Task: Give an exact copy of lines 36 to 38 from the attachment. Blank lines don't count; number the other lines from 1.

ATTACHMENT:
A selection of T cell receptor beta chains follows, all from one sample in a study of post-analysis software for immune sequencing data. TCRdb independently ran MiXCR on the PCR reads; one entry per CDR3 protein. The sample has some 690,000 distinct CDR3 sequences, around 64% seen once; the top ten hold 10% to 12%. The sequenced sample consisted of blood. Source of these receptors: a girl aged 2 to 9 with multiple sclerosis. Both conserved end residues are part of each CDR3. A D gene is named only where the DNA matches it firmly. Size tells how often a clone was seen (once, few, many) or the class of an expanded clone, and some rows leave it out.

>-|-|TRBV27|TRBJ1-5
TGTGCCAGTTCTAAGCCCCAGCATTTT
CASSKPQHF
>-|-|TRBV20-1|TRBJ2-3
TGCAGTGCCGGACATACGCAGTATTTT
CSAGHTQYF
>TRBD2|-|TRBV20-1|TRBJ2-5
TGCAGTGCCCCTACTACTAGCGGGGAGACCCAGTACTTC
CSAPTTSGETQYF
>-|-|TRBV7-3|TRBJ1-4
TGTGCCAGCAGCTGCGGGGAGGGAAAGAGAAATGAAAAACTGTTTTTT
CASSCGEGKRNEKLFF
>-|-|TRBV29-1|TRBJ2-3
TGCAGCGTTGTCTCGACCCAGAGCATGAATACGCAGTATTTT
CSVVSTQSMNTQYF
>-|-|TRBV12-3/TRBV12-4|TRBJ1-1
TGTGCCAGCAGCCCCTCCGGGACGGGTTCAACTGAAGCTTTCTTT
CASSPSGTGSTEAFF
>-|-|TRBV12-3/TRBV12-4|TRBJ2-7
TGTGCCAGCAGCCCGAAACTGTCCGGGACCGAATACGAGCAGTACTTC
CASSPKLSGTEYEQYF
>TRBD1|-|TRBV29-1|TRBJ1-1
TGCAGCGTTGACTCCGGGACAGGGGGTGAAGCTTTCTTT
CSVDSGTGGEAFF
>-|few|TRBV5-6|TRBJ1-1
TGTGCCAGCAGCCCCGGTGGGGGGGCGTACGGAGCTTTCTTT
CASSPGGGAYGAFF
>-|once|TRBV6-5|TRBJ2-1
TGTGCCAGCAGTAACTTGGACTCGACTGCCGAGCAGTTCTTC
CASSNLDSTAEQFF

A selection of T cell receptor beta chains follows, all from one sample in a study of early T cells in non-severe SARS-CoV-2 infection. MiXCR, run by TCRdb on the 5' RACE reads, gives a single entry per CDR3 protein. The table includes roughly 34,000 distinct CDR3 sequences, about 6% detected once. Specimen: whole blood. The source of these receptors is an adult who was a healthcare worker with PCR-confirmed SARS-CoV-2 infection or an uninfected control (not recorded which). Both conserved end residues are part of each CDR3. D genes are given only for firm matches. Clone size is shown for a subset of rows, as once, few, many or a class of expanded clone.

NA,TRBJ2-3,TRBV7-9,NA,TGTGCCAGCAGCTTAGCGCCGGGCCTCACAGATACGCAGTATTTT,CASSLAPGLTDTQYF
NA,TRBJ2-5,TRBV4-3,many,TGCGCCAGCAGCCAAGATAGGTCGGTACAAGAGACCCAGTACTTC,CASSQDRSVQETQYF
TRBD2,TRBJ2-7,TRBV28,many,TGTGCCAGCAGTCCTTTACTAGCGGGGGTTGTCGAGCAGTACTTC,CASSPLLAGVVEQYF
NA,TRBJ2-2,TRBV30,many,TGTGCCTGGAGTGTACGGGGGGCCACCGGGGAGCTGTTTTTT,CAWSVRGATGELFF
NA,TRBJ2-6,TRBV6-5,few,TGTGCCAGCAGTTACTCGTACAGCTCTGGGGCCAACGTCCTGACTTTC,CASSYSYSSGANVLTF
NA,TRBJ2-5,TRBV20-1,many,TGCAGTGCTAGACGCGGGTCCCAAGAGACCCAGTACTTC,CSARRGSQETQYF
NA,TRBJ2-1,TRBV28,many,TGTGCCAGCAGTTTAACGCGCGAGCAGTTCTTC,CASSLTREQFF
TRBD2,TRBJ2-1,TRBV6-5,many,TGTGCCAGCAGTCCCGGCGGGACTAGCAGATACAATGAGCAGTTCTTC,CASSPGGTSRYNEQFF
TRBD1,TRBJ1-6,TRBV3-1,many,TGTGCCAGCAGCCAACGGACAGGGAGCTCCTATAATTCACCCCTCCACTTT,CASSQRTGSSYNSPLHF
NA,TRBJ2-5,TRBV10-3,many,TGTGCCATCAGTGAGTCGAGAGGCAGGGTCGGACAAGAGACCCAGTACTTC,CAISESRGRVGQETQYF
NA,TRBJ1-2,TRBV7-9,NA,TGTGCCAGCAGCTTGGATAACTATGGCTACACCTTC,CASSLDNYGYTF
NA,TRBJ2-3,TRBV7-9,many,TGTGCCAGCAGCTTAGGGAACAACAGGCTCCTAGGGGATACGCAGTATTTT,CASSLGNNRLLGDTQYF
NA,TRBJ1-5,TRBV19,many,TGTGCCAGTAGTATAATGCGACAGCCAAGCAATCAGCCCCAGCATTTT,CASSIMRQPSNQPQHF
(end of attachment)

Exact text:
NA,TRBJ2-2,TRBV30,many,TGTGCCTGGAGTGTACGGGGGGCCACCGGGGAGCTGTTTTTT,CAWSVRGATGELFF
NA,TRBJ2-6,TRBV6-5,few,TGTGCCAGCAGTTACTCGTACAGCTCTGGGGCCAACGTCCTGACTTTC,CASSYSYSSGANVLTF
NA,TRBJ2-5,TRBV20-1,many,TGCAGTGCTAGACGCGGGTCCCAAGAGACCCAGTACTTC,CSARRGSQETQYF